They’re Called Magic “Tricks” for a Reason

Posted on November 8, 2011


I love magic tricks. Close-up magic like card tricks or coin tricks are my favorite but I’ll take sawing a women in half too, if that’s what you’re offering. Even though I know it’s a combination of mechanics, dexterity, patter, misdirection, and trickery, my brain is still blown when I watch someone bend the laws of physics and shove a pencil through a solid quarter! What?! No way!

After the mind-blowing, after the trick has been done, every magician, from amateur to professional, suffers the same predictable question, “How did you do that?” Which soon morphs into a demand, “You’ve got to tell me!” Then further morphs into begging, “Do it again…slowly.” The difference at this moment between amateur and professional is that the amateur is tempted to draw the person into their confidence and reveal the secret of the trick. Yet, it only takes a few instances of disappointment and a couple choruses of, “Is that all there is to it?” to make the amateur realize what the professional learned long ago: people don’t actually want to know the secret of the trick. For the magician it is better to suffer indignation when you refuse to reveal the secret than the wrath of disappointment when you do.

Life is a series of magic tricks.

However much I would like to deny it, I suffer from the belief that if only I could figure out the trick, it will unlock the secret of life and make me happy. High school, college, job, marriage, seminary, graduating seminary, job, promotion, more friends, closer friends, writing a book, publishing a book, running a marathon, running an ultra-marathon, learning to baking bread, giving up meat, finding a great church, having kids, raising kids. I am constantly asking life (or God) to do the trick slowly so I can see how it’s done. But when I somehow reach the next stage in life, I look around, and all I see is…me. The same old me I always was. The only difference is that one more illusion has been stripped away. One more thing is gone from the list of things that I believe will possibly make me happy.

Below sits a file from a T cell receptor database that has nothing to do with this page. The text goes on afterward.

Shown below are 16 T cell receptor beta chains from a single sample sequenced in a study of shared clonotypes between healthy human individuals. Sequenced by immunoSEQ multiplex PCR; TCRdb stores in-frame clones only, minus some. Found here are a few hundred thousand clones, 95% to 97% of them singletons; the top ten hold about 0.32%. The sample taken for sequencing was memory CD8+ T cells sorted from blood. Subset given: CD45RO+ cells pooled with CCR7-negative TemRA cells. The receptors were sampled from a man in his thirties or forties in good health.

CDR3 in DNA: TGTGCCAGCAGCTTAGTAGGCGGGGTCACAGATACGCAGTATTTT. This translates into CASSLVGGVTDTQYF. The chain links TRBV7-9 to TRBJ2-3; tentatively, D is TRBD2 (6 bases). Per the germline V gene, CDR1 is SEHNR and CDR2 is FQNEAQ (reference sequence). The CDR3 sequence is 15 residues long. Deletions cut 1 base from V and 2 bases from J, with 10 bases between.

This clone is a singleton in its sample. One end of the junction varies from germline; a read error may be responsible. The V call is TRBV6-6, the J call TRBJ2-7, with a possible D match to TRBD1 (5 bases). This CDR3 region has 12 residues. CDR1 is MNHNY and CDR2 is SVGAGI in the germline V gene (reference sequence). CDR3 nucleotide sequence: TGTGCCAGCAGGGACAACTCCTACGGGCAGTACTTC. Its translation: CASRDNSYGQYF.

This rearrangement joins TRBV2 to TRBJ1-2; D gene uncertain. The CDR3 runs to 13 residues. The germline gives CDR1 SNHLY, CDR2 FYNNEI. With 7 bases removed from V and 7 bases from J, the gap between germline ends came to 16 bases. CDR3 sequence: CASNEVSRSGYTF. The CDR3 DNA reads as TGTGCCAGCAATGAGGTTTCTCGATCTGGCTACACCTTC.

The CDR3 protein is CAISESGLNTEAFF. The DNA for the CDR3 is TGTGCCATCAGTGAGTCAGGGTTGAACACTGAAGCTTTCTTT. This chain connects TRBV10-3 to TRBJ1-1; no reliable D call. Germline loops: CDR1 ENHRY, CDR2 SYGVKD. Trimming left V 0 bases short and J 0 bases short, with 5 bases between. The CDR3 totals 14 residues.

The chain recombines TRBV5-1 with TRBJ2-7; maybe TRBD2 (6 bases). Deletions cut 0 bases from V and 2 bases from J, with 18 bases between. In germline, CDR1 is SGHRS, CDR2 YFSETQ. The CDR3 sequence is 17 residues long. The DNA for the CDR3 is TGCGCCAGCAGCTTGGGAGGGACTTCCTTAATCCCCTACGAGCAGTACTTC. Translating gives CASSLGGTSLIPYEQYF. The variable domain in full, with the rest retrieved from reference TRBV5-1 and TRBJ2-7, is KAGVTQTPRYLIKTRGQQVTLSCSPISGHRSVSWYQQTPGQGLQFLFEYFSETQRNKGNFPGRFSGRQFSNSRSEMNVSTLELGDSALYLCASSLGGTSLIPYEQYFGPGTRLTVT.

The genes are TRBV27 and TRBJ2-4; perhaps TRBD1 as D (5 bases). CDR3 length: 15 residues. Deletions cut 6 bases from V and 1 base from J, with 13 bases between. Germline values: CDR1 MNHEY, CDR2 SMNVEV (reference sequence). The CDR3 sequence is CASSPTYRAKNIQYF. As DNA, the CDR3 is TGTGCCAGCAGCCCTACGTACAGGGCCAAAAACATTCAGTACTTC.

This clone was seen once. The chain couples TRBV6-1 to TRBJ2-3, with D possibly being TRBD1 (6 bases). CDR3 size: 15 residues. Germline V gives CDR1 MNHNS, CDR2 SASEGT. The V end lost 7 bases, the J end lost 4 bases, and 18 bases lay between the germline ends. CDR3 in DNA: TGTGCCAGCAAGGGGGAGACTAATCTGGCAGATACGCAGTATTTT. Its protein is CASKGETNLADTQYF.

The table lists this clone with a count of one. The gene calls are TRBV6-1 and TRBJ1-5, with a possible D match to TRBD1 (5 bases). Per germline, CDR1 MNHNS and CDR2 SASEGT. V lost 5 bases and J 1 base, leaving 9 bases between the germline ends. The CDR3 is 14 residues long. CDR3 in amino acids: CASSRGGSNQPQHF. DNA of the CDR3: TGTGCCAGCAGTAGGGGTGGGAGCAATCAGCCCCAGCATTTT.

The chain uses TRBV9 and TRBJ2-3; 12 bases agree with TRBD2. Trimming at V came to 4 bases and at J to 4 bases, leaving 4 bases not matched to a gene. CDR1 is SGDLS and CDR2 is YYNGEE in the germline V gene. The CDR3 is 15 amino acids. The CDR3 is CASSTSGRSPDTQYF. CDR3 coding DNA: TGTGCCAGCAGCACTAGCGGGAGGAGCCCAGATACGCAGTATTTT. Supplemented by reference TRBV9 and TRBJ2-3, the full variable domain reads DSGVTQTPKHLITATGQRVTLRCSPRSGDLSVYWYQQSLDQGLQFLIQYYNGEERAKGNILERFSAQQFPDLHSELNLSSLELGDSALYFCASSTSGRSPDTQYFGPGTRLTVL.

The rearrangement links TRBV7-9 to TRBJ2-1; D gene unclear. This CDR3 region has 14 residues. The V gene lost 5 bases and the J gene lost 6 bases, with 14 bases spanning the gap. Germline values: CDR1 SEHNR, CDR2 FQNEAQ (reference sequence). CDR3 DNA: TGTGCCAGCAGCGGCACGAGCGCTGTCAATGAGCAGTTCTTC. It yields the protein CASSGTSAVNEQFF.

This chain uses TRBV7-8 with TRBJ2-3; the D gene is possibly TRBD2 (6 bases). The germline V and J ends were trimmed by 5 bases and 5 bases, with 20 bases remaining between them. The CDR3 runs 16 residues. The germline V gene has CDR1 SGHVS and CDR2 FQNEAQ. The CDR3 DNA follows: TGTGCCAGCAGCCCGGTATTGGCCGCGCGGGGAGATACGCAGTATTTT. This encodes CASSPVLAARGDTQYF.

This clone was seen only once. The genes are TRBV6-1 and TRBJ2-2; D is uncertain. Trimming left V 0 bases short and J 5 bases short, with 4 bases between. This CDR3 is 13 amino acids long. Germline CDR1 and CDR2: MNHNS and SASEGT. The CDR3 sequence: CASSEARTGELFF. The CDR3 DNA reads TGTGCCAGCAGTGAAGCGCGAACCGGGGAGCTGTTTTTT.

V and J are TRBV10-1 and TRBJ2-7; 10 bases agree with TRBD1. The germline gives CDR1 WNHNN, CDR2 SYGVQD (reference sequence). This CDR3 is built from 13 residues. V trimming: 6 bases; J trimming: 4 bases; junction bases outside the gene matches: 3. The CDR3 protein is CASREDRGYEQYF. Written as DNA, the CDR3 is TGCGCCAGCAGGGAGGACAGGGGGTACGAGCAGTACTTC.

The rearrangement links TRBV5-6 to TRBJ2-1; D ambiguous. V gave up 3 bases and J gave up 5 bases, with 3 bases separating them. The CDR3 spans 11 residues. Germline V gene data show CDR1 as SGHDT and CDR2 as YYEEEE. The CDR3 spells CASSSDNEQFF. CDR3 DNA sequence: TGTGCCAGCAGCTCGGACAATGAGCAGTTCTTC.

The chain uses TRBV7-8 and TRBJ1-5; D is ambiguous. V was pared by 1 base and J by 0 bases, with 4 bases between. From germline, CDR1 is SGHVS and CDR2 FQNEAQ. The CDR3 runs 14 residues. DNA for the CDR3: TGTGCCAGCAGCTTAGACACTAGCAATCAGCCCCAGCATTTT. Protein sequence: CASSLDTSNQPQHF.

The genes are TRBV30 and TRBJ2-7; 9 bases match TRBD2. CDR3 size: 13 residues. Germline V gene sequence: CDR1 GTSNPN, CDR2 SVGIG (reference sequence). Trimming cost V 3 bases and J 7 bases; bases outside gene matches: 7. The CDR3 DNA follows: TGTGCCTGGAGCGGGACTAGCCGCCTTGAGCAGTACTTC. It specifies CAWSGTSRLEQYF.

And so, instead of looking within, I look around at other people. I look at people who are performing the various and enviable tricks of life: publishing books, making money, running faster and farther than me, people who have lots of friends, people who dress better than me, have higher moral or ethical standards, people who are better read, more articulate, or just plain cooler than me. But these tricks only exist at a distance. When I get close, when I get a glance behind the curtain, I see that these too are smoke and mirrors. Most of the time, I only get to see a certain angle, usually the angle people want me to see. The misdirection hides the fact that everyone is messed up in their own special way.

The problem consists in the innate human desire to believe that there is a secret to life. I want to believe that there is something I don’t know, something I don’t have, someone I haven’t met, some book I haven’t read, some event I haven’t attended, but that if I could learn, buy, meet, read, or attend, I would be happy and fulfilled. This is why people continually buy weight-loss tools and self-help books, because they need to believe that they lack something that is preventing them from doing what they want to do. Not to say that education is not important, but education can be a stalling technique, a way to put off doing the hard work of simple living. We do this because if we realize there is no secret, then we are responsible for our own lives.

Most of the problems in my life are just illusions of my own creation.


photo Larry He’s So Fine
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